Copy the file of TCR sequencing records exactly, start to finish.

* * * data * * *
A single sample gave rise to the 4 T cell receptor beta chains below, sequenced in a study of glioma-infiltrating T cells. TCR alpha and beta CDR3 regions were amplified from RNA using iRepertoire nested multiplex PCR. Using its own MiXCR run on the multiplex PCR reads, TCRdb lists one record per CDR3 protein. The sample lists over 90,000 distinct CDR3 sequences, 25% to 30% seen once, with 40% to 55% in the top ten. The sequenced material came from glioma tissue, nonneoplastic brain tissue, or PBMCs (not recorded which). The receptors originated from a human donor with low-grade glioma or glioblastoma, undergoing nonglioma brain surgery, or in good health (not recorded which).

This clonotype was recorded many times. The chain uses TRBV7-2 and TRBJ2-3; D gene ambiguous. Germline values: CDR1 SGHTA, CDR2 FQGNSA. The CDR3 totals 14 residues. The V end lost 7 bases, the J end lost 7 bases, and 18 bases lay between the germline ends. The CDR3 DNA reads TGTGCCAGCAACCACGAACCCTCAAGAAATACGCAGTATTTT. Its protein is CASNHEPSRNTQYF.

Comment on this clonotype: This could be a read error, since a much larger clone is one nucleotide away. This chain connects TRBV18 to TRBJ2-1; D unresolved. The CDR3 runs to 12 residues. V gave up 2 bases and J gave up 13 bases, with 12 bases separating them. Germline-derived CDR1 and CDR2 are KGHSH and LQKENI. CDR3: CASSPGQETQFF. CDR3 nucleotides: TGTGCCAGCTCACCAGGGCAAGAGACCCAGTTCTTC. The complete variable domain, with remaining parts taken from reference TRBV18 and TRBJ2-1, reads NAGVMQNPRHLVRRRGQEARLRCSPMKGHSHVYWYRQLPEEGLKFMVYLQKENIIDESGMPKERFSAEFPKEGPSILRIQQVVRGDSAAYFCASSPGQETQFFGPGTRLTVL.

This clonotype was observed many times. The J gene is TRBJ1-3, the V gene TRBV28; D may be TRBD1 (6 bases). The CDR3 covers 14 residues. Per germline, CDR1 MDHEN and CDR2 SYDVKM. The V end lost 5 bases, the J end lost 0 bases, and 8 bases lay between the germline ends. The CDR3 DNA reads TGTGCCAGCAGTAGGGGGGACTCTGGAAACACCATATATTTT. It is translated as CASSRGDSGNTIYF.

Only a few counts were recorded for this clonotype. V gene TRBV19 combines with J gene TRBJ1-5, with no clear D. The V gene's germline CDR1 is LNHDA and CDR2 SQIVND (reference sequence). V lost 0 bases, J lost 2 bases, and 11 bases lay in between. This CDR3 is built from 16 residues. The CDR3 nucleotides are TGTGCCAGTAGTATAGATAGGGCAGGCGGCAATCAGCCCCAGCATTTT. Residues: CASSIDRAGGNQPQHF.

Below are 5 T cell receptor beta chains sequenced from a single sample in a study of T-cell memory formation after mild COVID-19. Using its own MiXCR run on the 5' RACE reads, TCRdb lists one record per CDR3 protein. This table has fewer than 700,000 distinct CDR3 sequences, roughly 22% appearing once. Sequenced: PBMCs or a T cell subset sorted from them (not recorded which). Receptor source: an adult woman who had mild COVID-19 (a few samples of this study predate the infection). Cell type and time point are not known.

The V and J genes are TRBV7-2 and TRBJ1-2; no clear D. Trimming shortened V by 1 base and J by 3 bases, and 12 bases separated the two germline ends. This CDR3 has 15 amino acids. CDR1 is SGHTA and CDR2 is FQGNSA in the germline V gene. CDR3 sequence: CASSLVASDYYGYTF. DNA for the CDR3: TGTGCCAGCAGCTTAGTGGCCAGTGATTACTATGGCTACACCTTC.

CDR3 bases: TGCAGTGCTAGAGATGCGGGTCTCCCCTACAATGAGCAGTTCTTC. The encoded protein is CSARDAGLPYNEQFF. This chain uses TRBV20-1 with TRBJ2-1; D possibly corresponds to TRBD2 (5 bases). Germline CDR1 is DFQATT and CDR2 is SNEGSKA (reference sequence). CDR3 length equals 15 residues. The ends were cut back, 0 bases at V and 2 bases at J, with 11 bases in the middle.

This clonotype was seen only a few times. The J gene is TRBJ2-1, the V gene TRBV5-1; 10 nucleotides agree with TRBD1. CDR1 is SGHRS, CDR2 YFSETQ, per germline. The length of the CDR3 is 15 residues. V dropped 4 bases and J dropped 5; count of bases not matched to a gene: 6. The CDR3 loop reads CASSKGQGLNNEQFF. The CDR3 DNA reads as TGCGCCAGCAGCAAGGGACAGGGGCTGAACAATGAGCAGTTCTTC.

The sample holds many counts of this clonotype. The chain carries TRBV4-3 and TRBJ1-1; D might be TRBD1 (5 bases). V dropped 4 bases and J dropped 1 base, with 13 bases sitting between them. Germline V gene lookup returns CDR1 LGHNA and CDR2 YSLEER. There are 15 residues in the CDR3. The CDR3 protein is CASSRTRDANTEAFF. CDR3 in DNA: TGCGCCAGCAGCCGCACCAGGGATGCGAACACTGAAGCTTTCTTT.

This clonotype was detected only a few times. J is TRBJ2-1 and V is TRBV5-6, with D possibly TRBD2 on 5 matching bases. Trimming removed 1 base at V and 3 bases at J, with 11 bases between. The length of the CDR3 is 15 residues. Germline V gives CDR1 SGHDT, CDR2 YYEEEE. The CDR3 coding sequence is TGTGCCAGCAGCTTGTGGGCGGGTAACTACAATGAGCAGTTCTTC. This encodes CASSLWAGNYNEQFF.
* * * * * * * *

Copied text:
A single sample gave rise to the 4 T cell receptor beta chains below, sequenced in a study of glioma-infiltrating T cells. TCR alpha and beta CDR3 regions were amplified from RNA using iRepertoire nested multiplex PCR. Using its own MiXCR run on the multiplex PCR reads, TCRdb lists one record per CDR3 protein. The sample lists over 90,000 distinct CDR3 sequences, 25% to 30% seen once, with 40% to 55% in the top ten. The sequenced material came from glioma tissue, nonneoplastic brain tissue, or PBMCs (not recorded which). The receptors originated from a human donor with low-grade glioma or glioblastoma, undergoing nonglioma brain surgery, or in good health (not recorded which).

This clonotype was recorded many times. The chain uses TRBV7-2 and TRBJ2-3; D gene ambiguous. Germline values: CDR1 SGHTA, CDR2 FQGNSA. The CDR3 totals 14 residues. The V end lost 7 bases, the J end lost 7 bases, and 18 bases lay between the germline ends. The CDR3 DNA reads TGTGCCAGCAACCACGAACCCTCAAGAAATACGCAGTATTTT. Its protein is CASNHEPSRNTQYF.

Comment on this clonotype: This could be a read error, since a much larger clone is one nucleotide away. This chain connects TRBV18 to TRBJ2-1; D unresolved. The CDR3 runs to 12 residues. V gave up 2 bases and J gave up 13 bases, with 12 bases separating them. Germline-derived CDR1 and CDR2 are KGHSH and LQKENI. CDR3: CASSPGQETQFF. CDR3 nucleotides: TGTGCCAGCTCACCAGGGCAAGAGACCCAGTTCTTC. The complete variable domain, with remaining parts taken from reference TRBV18 and TRBJ2-1, reads NAGVMQNPRHLVRRRGQEARLRCSPMKGHSHVYWYRQLPEEGLKFMVYLQKENIIDESGMPKERFSAEFPKEGPSILRIQQVVRGDSAAYFCASSPGQETQFFGPGTRLTVL.

This clonotype was observed many times. The J gene is TRBJ1-3, the V gene TRBV28; D may be TRBD1 (6 bases). The CDR3 covers 14 residues. Per germline, CDR1 MDHEN and CDR2 SYDVKM. The V end lost 5 bases, the J end lost 0 bases, and 8 bases lay between the germline ends. The CDR3 DNA reads TGTGCCAGCAGTAGGGGGGACTCTGGAAACACCATATATTTT. It is translated as CASSRGDSGNTIYF.

Only a few counts were recorded for this clonotype. V gene TRBV19 combines with J gene TRBJ1-5, with no clear D. The V gene's germline CDR1 is LNHDA and CDR2 SQIVND (reference sequence). V lost 0 bases, J lost 2 bases, and 11 bases lay in between. This CDR3 is built from 16 residues. The CDR3 nucleotides are TGTGCCAGTAGTATAGATAGGGCAGGCGGCAATCAGCCCCAGCATTTT. Residues: CASSIDRAGGNQPQHF.

Below are 5 T cell receptor beta chains sequenced from a single sample in a study of T-cell memory formation after mild COVID-19. Using its own MiXCR run on the 5' RACE reads, TCRdb lists one record per CDR3 protein. This table has fewer than 700,000 distinct CDR3 sequences, roughly 22% appearing once. Sequenced: PBMCs or a T cell subset sorted from them (not recorded which). Receptor source: an adult woman who had mild COVID-19 (a few samples of this study predate the infection). Cell type and time point are not known.

The V and J genes are TRBV7-2 and TRBJ1-2; no clear D. Trimming shortened V by 1 base and J by 3 bases, and 12 bases separated the two germline ends. This CDR3 has 15 amino acids. CDR1 is SGHTA and CDR2 is FQGNSA in the germline V gene. CDR3 sequence: CASSLVASDYYGYTF. DNA for the CDR3: TGTGCCAGCAGCTTAGTGGCCAGTGATTACTATGGCTACACCTTC.

CDR3 bases: TGCAGTGCTAGAGATGCGGGTCTCCCCTACAATGAGCAGTTCTTC. The encoded protein is CSARDAGLPYNEQFF. This chain uses TRBV20-1 with TRBJ2-1; D possibly corresponds to TRBD2 (5 bases). Germline CDR1 is DFQATT and CDR2 is SNEGSKA (reference sequence). CDR3 length equals 15 residues. The ends were cut back, 0 bases at V and 2 bases at J, with 11 bases in the middle.

This clonotype was seen only a few times. The J gene is TRBJ2-1, the V gene TRBV5-1; 10 nucleotides agree with TRBD1. CDR1 is SGHRS, CDR2 YFSETQ, per germline. The length of the CDR3 is 15 residues. V dropped 4 bases and J dropped 5; count of bases not matched to a gene: 6. The CDR3 loop reads CASSKGQGLNNEQFF. The CDR3 DNA reads as TGCGCCAGCAGCAAGGGACAGGGGCTGAACAATGAGCAGTTCTTC.

The sample holds many counts of this clonotype. The chain carries TRBV4-3 and TRBJ1-1; D might be TRBD1 (5 bases). V dropped 4 bases and J dropped 1 base, with 13 bases sitting between them. Germline V gene lookup returns CDR1 LGHNA and CDR2 YSLEER. There are 15 residues in the CDR3. The CDR3 protein is CASSRTRDANTEAFF. CDR3 in DNA: TGCGCCAGCAGCCGCACCAGGGATGCGAACACTGAAGCTTTCTTT.

This clonotype was detected only a few times. J is TRBJ2-1 and V is TRBV5-6, with D possibly TRBD2 on 5 matching bases. Trimming removed 1 base at V and 3 bases at J, with 11 bases between. The length of the CDR3 is 15 residues. Germline V gives CDR1 SGHDT, CDR2 YYEEEE. The CDR3 coding sequence is TGTGCCAGCAGCTTGTGGGCGGGTAACTACAATGAGCAGTTCTTC. This encodes CASSLWAGNYNEQFF.